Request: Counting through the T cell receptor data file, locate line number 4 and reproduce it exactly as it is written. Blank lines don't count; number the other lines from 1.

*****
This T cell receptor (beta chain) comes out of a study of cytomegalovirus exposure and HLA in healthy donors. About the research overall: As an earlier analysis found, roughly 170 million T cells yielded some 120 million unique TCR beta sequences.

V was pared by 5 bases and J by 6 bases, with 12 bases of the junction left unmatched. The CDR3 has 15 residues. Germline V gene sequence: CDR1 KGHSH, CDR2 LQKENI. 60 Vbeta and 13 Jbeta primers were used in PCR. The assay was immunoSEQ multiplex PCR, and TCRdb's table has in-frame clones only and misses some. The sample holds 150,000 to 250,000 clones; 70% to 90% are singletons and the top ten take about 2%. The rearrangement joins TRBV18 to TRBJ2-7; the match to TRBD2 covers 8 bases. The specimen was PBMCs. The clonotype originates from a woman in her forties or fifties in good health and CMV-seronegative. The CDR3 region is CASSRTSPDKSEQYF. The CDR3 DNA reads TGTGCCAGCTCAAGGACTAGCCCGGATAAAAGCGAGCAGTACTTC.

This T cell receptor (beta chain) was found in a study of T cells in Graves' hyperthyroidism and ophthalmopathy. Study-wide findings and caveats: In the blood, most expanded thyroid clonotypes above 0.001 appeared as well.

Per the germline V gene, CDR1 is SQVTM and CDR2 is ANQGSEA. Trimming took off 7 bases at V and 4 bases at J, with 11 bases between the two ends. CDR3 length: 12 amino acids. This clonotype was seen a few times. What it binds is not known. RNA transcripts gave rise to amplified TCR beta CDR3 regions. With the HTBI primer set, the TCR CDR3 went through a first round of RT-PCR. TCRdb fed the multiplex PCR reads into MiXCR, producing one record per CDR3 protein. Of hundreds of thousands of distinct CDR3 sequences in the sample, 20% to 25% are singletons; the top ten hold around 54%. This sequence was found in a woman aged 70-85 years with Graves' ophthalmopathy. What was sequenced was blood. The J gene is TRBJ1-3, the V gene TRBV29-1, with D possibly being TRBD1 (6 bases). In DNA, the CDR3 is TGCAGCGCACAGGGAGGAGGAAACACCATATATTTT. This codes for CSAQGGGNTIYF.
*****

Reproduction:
Per the germline V gene, CDR1 is SQVTM and CDR2 is ANQGSEA. Trimming took off 7 bases at V and 4 bases at J, with 11 bases between the two ends. CDR3 length: 12 amino acids. This clonotype was seen a few times. What it binds is not known. RNA transcripts gave rise to amplified TCR beta CDR3 regions. With the HTBI primer set, the TCR CDR3 went through a first round of RT-PCR. TCRdb fed the multiplex PCR reads into MiXCR, producing one record per CDR3 protein. Of hundreds of thousands of distinct CDR3 sequences in the sample, 20% to 25% are singletons; the top ten hold around 54%. This sequence was found in a woman aged 70-85 years with Graves' ophthalmopathy. What was sequenced was blood. The J gene is TRBJ1-3, the V gene TRBV29-1, with D possibly being TRBD1 (6 bases). In DNA, the CDR3 is TGCAGCGCACAGGGAGGAGGAAACACCATATATTTT. This codes for CSAQGGGNTIYF.